Two years and a lot of hard work later, Back Again is now out - in style. The CD cover is a photo (by Bowie sports photographer John Silvey) of a painting by Kim Lawrence of a photo by John Silvey .... it's a Japanimation style photo of Tahni herself. Way cool. The jacket has more photos of Tahni and her Emme Lou - plus one of coproducer Woody Russell, who contributes vocals to several of Tahni's songs - including the powerful Soldier on This Road. [Woody will have his own CD out in early 2005 - just in time for the Newport Folk Festival.]

All the songs are Tahni originals -- from poignant ballads like These Hands and My Little Dream to the funky Big Talker to the Western rock of Lonesome Cowboy to the bluesy Walk the Line to the psychedelic Give Me a Sign. Tahni plays most of the guitar leads, and Russell is all over the CD - with help from folks like drummer Paul Roraback of Gideon's Press and Kim Deschamps of the Charlie Robison Band.

At the CD release, Tahni was backed by the Glenn Rexach Trio, featuring Steve Zirkel on bass and two different drummers (one had to leave early for another gig), plus lap steel player Danny Bennett (who often plays with Russell) and two very fine very good harmony vocalists -- Tina Allen and Colleen Schoonmaker -- who sounded as though they had been singing together for years. The band really started SMOKIN' when Tahni picked up her electric guitar and sang her ode to her blown amplifier (a new song not on the CD). Tahni promises a return to Ruta Maya in early 2005 - to record a live CD with her band mates. Hopefully, she will be booking other gigs to promote Back Again - so that more people can hear this wonderful music.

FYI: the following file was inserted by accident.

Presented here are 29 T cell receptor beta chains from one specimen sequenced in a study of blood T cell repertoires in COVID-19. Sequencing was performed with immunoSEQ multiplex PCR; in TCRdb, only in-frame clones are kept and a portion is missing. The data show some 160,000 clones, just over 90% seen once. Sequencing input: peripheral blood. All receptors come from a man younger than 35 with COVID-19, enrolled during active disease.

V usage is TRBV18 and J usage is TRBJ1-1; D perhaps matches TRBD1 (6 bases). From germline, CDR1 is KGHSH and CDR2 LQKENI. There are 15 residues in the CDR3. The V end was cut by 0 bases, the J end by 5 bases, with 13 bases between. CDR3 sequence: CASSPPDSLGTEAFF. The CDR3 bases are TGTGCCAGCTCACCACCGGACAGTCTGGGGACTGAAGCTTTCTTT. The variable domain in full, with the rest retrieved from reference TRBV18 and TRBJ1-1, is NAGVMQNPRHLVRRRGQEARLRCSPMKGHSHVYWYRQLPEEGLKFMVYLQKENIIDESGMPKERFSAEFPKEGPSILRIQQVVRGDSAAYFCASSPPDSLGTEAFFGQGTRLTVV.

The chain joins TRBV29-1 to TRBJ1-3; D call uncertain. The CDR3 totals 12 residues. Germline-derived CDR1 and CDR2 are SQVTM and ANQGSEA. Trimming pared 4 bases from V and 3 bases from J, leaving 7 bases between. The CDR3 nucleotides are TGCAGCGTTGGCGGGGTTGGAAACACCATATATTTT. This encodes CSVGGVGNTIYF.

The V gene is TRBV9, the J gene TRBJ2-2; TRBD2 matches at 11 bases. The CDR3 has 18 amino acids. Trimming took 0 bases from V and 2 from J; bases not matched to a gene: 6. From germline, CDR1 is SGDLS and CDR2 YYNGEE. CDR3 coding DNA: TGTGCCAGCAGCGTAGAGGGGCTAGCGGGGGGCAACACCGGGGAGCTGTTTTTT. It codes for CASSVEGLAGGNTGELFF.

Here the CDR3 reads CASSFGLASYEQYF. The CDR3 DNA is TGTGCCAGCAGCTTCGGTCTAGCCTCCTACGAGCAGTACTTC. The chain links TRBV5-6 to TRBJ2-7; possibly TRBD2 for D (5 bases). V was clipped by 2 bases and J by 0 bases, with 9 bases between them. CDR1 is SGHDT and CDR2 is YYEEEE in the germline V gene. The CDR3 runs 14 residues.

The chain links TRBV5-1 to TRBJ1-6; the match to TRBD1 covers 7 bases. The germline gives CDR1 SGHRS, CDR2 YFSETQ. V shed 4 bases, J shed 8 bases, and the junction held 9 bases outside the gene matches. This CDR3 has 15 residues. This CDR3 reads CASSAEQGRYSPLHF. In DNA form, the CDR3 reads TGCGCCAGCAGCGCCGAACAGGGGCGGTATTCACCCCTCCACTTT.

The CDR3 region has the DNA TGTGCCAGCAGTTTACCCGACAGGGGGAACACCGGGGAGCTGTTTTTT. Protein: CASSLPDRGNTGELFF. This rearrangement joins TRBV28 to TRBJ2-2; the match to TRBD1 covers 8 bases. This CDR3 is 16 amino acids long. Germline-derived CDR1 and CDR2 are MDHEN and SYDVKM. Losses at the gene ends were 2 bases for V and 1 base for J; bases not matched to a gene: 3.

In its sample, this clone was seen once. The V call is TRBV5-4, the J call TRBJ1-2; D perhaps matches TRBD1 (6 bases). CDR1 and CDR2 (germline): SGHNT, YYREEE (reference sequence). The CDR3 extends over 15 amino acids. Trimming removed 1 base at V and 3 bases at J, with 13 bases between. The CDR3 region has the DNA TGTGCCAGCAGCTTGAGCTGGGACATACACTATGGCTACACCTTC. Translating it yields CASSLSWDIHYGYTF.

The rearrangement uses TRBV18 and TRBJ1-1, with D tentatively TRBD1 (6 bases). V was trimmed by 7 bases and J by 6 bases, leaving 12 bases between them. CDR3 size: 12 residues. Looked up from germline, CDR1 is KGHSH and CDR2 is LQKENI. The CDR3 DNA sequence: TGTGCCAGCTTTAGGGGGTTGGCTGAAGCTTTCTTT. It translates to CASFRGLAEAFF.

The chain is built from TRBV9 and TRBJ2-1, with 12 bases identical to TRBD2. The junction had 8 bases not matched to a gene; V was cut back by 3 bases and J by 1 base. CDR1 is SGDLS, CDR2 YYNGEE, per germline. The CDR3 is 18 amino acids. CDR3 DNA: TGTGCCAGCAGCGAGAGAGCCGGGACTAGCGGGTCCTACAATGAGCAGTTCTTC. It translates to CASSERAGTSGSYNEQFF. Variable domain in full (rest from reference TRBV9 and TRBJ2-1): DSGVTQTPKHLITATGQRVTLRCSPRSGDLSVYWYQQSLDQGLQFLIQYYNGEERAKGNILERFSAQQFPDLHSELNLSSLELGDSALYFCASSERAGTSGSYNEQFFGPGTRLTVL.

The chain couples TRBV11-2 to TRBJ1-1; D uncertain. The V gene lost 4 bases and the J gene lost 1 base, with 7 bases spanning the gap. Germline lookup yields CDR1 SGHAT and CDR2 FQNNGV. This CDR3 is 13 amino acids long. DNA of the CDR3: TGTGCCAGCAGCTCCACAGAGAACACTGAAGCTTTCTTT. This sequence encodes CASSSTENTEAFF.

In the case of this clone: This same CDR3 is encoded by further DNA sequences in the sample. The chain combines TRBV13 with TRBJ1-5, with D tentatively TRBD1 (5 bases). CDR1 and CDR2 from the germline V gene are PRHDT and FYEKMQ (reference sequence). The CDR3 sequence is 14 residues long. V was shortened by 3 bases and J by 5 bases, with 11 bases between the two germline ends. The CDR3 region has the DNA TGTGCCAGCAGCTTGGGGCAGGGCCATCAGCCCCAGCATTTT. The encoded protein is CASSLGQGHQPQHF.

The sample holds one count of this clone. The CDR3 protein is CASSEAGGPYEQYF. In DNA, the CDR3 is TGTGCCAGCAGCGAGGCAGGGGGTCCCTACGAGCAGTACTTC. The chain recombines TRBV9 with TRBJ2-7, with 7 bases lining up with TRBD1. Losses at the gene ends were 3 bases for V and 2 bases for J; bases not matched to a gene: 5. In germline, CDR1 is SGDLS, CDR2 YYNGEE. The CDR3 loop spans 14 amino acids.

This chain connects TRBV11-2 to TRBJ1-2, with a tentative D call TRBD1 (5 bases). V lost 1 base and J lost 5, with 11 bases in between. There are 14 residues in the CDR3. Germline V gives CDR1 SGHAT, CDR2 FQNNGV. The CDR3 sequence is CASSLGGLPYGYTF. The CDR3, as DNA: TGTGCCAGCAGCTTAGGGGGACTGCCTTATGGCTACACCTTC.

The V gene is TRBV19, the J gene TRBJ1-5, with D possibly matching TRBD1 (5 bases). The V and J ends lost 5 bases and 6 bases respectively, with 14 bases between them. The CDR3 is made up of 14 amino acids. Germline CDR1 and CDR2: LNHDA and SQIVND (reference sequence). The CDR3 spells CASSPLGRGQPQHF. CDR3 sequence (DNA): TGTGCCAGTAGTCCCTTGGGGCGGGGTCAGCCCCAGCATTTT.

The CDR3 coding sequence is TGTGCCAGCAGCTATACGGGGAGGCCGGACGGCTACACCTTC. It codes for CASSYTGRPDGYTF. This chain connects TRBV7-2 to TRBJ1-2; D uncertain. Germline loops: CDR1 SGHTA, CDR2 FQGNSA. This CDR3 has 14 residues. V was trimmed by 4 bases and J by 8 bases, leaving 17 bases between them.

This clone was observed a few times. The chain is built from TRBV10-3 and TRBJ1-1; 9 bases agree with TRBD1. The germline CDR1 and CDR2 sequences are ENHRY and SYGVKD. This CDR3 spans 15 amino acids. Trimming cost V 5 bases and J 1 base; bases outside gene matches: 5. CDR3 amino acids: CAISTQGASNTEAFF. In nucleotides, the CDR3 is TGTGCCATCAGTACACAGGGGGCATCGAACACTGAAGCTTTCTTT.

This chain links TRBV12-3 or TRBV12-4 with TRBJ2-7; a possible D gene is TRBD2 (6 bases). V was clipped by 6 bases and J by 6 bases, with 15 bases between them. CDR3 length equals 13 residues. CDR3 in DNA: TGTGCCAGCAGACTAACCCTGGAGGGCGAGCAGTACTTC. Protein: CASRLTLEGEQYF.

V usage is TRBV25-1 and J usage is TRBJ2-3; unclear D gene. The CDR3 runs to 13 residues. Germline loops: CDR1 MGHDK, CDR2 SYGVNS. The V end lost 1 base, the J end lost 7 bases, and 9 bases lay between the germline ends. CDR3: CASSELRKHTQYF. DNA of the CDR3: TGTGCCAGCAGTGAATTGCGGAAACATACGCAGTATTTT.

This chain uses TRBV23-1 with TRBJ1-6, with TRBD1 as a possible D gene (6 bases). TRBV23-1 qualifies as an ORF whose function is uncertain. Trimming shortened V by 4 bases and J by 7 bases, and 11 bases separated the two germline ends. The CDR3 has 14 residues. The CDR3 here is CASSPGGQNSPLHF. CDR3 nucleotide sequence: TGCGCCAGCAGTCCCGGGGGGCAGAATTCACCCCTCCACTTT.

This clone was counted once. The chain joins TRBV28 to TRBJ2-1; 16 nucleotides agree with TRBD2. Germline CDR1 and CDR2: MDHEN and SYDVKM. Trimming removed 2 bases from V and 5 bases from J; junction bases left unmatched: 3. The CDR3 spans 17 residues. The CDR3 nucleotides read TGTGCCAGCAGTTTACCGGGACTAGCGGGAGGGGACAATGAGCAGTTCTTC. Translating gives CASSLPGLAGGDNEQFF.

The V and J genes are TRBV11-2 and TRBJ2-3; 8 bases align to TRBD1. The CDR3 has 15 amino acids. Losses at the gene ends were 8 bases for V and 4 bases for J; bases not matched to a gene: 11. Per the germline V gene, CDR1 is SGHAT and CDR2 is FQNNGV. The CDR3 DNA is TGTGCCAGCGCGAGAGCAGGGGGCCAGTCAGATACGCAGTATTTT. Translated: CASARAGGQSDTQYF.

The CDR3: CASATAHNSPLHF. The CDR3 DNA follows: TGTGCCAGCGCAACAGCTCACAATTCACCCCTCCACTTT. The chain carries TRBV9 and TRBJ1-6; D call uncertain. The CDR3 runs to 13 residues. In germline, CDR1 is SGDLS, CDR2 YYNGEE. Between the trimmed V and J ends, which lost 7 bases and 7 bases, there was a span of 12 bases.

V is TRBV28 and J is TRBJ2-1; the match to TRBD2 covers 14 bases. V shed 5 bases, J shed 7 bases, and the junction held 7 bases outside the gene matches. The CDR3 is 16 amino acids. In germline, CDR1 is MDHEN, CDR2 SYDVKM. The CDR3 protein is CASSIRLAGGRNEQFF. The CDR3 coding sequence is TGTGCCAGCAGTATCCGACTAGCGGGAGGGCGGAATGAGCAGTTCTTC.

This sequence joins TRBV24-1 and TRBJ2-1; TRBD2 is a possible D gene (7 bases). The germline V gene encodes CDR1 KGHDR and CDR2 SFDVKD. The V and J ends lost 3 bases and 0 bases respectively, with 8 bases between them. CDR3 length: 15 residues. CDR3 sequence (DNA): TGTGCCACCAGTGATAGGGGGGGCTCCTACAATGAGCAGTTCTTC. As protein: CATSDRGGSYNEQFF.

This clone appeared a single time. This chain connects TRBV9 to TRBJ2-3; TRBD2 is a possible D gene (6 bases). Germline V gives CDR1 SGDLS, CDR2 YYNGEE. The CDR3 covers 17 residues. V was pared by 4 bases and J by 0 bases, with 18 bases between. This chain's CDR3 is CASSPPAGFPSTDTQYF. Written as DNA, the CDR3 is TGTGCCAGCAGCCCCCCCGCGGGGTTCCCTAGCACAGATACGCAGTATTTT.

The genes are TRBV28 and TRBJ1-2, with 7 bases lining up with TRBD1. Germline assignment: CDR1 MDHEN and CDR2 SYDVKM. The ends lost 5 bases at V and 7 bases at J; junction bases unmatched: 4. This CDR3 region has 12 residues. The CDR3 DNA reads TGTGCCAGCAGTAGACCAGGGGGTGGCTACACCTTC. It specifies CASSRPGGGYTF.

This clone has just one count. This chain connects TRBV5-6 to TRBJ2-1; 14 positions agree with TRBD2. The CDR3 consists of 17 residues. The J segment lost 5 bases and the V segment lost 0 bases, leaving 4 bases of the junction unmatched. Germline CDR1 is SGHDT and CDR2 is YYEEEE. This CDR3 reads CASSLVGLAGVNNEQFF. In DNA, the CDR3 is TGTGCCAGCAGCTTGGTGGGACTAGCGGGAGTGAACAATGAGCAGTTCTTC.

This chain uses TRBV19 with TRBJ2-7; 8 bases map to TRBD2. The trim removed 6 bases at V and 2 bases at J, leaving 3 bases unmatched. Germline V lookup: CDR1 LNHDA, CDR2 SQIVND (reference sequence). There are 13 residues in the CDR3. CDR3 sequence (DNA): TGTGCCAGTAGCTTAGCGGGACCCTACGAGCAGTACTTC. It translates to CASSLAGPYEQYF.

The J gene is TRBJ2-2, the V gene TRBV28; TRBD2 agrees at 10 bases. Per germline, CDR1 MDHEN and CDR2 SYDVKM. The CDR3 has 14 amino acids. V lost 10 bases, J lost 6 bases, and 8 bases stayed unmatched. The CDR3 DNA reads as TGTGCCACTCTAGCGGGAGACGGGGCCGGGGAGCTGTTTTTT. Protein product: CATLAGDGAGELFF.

I had just been at Ruta Maya three nights earlier for the Austin Daze First Thursday bash featuring two of Austin's very favorite women - Leeann Atherton and Toni Price. Not that the two dames are not worth the price of admission all by themselves, it only gets better when Leeann has Jackson and Sunny Coleman (plus a hot percussionist named Buffalo) and Toni has Country Matt Giles, Willie Pipkin of the South Austin Jug Band, and Warren Hood (whose new band will be playing Sunday nights at Momo's starting this week). It was a great night to dance one's socks off.

Nearly as much fun was spending Friday evening with the Brennen Leigh Band (with Lonnie Key on guitar and banjo), with Leo Rondeau and the Indian Cowboys opening. The food at Ross' Old Austin is always yummy and comforting ... and Ross and his sons are great good old boys. Brother Seth Hulbert is off to Florida for a month, with Brennen not far behind, so others may be showing up at their Evangeline Cafe residency for a few weeks.

Grandson duties kept us from getting out to a Hill Country winery to see Bonnie and Blythe on Saturday, but the news is that Jamie is back from her California vacation and the girls are better than ever. I also slept through Shelley King at Jovita's on Saturday night - but plan to catch her, Carolyn Wonderland, and Floramay Holliday on Wednesday at Artz' - before (hopefully) going to see Slaid Cleaves and Andrew Walker on Thursday at the Cactus.